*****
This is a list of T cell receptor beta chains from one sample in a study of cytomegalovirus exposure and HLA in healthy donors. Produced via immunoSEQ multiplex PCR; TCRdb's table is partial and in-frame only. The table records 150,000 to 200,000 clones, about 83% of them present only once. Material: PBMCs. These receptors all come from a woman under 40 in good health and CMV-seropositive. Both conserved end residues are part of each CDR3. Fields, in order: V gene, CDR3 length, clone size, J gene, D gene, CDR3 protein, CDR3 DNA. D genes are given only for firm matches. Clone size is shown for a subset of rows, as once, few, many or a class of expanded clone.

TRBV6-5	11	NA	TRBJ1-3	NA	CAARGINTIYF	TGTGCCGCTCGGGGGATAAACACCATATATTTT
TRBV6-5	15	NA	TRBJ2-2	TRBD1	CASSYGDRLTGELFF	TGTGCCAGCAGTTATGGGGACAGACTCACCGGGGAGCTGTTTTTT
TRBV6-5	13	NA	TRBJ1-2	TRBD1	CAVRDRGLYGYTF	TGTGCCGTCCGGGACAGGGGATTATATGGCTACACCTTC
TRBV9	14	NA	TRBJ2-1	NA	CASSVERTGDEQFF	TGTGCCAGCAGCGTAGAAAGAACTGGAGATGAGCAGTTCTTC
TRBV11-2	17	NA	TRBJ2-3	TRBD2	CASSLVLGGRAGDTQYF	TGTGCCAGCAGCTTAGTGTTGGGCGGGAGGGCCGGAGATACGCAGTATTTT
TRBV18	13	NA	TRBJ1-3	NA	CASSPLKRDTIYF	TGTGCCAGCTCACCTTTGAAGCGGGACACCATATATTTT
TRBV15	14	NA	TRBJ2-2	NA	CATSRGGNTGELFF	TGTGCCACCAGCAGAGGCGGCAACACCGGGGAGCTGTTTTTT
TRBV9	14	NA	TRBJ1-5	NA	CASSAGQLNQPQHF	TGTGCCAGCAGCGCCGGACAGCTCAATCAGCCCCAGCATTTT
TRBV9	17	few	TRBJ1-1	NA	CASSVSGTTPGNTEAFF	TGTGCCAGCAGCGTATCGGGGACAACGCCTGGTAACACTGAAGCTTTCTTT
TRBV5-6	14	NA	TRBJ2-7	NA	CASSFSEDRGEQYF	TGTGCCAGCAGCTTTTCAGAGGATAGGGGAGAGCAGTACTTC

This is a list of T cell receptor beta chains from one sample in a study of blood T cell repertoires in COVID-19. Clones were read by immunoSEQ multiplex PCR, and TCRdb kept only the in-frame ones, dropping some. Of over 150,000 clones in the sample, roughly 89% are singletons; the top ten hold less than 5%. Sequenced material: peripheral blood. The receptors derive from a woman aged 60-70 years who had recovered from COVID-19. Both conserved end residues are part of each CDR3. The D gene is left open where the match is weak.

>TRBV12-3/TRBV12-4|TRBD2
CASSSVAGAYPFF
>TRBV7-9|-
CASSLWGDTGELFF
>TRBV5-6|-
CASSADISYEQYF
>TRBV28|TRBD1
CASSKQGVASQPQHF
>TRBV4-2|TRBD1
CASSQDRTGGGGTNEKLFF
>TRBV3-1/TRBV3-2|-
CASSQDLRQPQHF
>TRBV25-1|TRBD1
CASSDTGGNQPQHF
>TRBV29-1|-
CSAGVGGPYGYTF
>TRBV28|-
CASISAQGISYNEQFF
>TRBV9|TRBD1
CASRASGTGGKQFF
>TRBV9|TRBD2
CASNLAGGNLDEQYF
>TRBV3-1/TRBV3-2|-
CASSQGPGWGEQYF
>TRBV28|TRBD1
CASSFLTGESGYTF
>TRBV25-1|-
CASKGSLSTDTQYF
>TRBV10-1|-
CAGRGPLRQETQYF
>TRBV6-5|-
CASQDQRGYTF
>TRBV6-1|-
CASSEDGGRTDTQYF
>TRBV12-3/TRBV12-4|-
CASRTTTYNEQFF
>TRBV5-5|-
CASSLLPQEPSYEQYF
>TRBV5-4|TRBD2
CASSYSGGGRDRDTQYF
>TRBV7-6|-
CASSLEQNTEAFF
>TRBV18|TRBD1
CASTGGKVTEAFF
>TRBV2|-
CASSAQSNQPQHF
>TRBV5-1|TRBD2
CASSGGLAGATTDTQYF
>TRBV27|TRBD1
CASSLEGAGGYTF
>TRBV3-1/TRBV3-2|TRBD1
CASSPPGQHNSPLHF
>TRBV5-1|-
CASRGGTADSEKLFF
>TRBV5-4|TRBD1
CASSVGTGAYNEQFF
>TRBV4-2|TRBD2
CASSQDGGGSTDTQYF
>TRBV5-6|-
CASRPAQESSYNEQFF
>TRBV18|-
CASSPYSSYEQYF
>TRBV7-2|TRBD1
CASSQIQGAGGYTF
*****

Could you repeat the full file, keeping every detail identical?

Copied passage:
This is a list of T cell receptor beta chains from one sample in a study of cytomegalovirus exposure and HLA in healthy donors. Produced via immunoSEQ multiplex PCR; TCRdb's table is partial and in-frame only. The table records 150,000 to 200,000 clones, about 83% of them present only once. Material: PBMCs. These receptors all come from a woman under 40 in good health and CMV-seropositive. Both conserved end residues are part of each CDR3. Fields, in order: V gene, CDR3 length, clone size, J gene, D gene, CDR3 protein, CDR3 DNA. D genes are given only for firm matches. Clone size is shown for a subset of rows, as once, few, many or a class of expanded clone.

TRBV6-5	11	NA	TRBJ1-3	NA	CAARGINTIYF	TGTGCCGCTCGGGGGATAAACACCATATATTTT
TRBV6-5	15	NA	TRBJ2-2	TRBD1	CASSYGDRLTGELFF	TGTGCCAGCAGTTATGGGGACAGACTCACCGGGGAGCTGTTTTTT
TRBV6-5	13	NA	TRBJ1-2	TRBD1	CAVRDRGLYGYTF	TGTGCCGTCCGGGACAGGGGATTATATGGCTACACCTTC
TRBV9	14	NA	TRBJ2-1	NA	CASSVERTGDEQFF	TGTGCCAGCAGCGTAGAAAGAACTGGAGATGAGCAGTTCTTC
TRBV11-2	17	NA	TRBJ2-3	TRBD2	CASSLVLGGRAGDTQYF	TGTGCCAGCAGCTTAGTGTTGGGCGGGAGGGCCGGAGATACGCAGTATTTT
TRBV18	13	NA	TRBJ1-3	NA	CASSPLKRDTIYF	TGTGCCAGCTCACCTTTGAAGCGGGACACCATATATTTT
TRBV15	14	NA	TRBJ2-2	NA	CATSRGGNTGELFF	TGTGCCACCAGCAGAGGCGGCAACACCGGGGAGCTGTTTTTT
TRBV9	14	NA	TRBJ1-5	NA	CASSAGQLNQPQHF	TGTGCCAGCAGCGCCGGACAGCTCAATCAGCCCCAGCATTTT
TRBV9	17	few	TRBJ1-1	NA	CASSVSGTTPGNTEAFF	TGTGCCAGCAGCGTATCGGGGACAACGCCTGGTAACACTGAAGCTTTCTTT
TRBV5-6	14	NA	TRBJ2-7	NA	CASSFSEDRGEQYF	TGTGCCAGCAGCTTTTCAGAGGATAGGGGAGAGCAGTACTTC

This is a list of T cell receptor beta chains from one sample in a study of blood T cell repertoires in COVID-19. Clones were read by immunoSEQ multiplex PCR, and TCRdb kept only the in-frame ones, dropping some. Of over 150,000 clones in the sample, roughly 89% are singletons; the top ten hold less than 5%. Sequenced material: peripheral blood. The receptors derive from a woman aged 60-70 years who had recovered from COVID-19. Both conserved end residues are part of each CDR3. The D gene is left open where the match is weak.

>TRBV12-3/TRBV12-4|TRBD2
CASSSVAGAYPFF
>TRBV7-9|-
CASSLWGDTGELFF
>TRBV5-6|-
CASSADISYEQYF
>TRBV28|TRBD1
CASSKQGVASQPQHF
>TRBV4-2|TRBD1
CASSQDRTGGGGTNEKLFF
>TRBV3-1/TRBV3-2|-
CASSQDLRQPQHF
>TRBV25-1|TRBD1
CASSDTGGNQPQHF
>TRBV29-1|-
CSAGVGGPYGYTF
>TRBV28|-
CASISAQGISYNEQFF
>TRBV9|TRBD1
CASRASGTGGKQFF
>TRBV9|TRBD2
CASNLAGGNLDEQYF
>TRBV3-1/TRBV3-2|-
CASSQGPGWGEQYF
>TRBV28|TRBD1
CASSFLTGESGYTF
>TRBV25-1|-
CASKGSLSTDTQYF
>TRBV10-1|-
CAGRGPLRQETQYF
>TRBV6-5|-
CASQDQRGYTF
>TRBV6-1|-
CASSEDGGRTDTQYF
>TRBV12-3/TRBV12-4|-
CASRTTTYNEQFF
>TRBV5-5|-
CASSLLPQEPSYEQYF
>TRBV5-4|TRBD2
CASSYSGGGRDRDTQYF
>TRBV7-6|-
CASSLEQNTEAFF
>TRBV18|TRBD1
CASTGGKVTEAFF
>TRBV2|-
CASSAQSNQPQHF
>TRBV5-1|TRBD2
CASSGGLAGATTDTQYF
>TRBV27|TRBD1
CASSLEGAGGYTF
>TRBV3-1/TRBV3-2|TRBD1
CASSPPGQHNSPLHF
>TRBV5-1|-
CASRGGTADSEKLFF
>TRBV5-4|TRBD1
CASSVGTGAYNEQFF
>TRBV4-2|TRBD2
CASSQDGGGSTDTQYF
>TRBV5-6|-
CASRPAQESSYNEQFF
>TRBV18|-
CASSPYSSYEQYF
>TRBV7-2|TRBD1
CASSQIQGAGGYTF